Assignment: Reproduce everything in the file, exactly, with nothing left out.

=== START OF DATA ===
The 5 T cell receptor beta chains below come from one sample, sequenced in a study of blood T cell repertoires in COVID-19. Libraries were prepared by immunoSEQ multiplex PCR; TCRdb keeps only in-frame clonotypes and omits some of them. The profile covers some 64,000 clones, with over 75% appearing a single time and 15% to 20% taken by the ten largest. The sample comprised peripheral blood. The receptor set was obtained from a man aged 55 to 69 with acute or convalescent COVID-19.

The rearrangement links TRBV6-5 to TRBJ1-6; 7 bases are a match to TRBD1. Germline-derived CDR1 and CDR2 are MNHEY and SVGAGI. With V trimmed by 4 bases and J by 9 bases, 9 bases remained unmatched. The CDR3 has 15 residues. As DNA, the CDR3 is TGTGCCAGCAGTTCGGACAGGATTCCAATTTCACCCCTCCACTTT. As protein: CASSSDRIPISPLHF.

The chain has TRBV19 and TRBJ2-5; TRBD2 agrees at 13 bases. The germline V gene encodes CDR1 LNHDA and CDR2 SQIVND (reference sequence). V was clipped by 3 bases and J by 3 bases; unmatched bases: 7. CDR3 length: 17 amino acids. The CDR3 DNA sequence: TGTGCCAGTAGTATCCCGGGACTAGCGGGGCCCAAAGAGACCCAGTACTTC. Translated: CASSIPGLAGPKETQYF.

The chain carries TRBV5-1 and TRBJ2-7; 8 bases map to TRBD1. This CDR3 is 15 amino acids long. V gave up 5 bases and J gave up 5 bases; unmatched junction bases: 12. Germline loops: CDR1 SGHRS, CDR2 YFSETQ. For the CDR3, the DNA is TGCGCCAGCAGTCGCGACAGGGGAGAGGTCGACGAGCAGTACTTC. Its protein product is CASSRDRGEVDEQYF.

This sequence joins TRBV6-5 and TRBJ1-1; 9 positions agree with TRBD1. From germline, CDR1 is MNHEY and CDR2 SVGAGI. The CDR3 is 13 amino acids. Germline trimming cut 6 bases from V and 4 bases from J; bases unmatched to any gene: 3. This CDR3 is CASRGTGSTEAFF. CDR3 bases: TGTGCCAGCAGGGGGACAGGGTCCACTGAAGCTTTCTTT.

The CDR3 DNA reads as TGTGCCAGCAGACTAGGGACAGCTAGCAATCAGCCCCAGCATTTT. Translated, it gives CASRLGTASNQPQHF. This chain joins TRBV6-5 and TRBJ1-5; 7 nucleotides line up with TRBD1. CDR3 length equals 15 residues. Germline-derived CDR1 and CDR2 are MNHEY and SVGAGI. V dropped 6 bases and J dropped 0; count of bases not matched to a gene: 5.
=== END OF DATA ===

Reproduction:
The 5 T cell receptor beta chains below come from one sample, sequenced in a study of blood T cell repertoires in COVID-19. Libraries were prepared by immunoSEQ multiplex PCR; TCRdb keeps only in-frame clonotypes and omits some of them. The profile covers some 64,000 clones, with over 75% appearing a single time and 15% to 20% taken by the ten largest. The sample comprised peripheral blood. The receptor set was obtained from a man aged 55 to 69 with acute or convalescent COVID-19.

The rearrangement links TRBV6-5 to TRBJ1-6; 7 bases are a match to TRBD1. Germline-derived CDR1 and CDR2 are MNHEY and SVGAGI. With V trimmed by 4 bases and J by 9 bases, 9 bases remained unmatched. The CDR3 has 15 residues. As DNA, the CDR3 is TGTGCCAGCAGTTCGGACAGGATTCCAATTTCACCCCTCCACTTT. As protein: CASSSDRIPISPLHF.

The chain has TRBV19 and TRBJ2-5; TRBD2 agrees at 13 bases. The germline V gene encodes CDR1 LNHDA and CDR2 SQIVND (reference sequence). V was clipped by 3 bases and J by 3 bases; unmatched bases: 7. CDR3 length: 17 amino acids. The CDR3 DNA sequence: TGTGCCAGTAGTATCCCGGGACTAGCGGGGCCCAAAGAGACCCAGTACTTC. Translated: CASSIPGLAGPKETQYF.

The chain carries TRBV5-1 and TRBJ2-7; 8 bases map to TRBD1. This CDR3 is 15 amino acids long. V gave up 5 bases and J gave up 5 bases; unmatched junction bases: 12. Germline loops: CDR1 SGHRS, CDR2 YFSETQ. For the CDR3, the DNA is TGCGCCAGCAGTCGCGACAGGGGAGAGGTCGACGAGCAGTACTTC. Its protein product is CASSRDRGEVDEQYF.

This sequence joins TRBV6-5 and TRBJ1-1; 9 positions agree with TRBD1. From germline, CDR1 is MNHEY and CDR2 SVGAGI. The CDR3 is 13 amino acids. Germline trimming cut 6 bases from V and 4 bases from J; bases unmatched to any gene: 3. This CDR3 is CASRGTGSTEAFF. CDR3 bases: TGTGCCAGCAGGGGGACAGGGTCCACTGAAGCTTTCTTT.

The CDR3 DNA reads as TGTGCCAGCAGACTAGGGACAGCTAGCAATCAGCCCCAGCATTTT. Translated, it gives CASRLGTASNQPQHF. This chain joins TRBV6-5 and TRBJ1-5; 7 nucleotides line up with TRBD1. CDR3 length equals 15 residues. Germline-derived CDR1 and CDR2 are MNHEY and SVGAGI. V dropped 6 bases and J dropped 0; count of bases not matched to a gene: 5.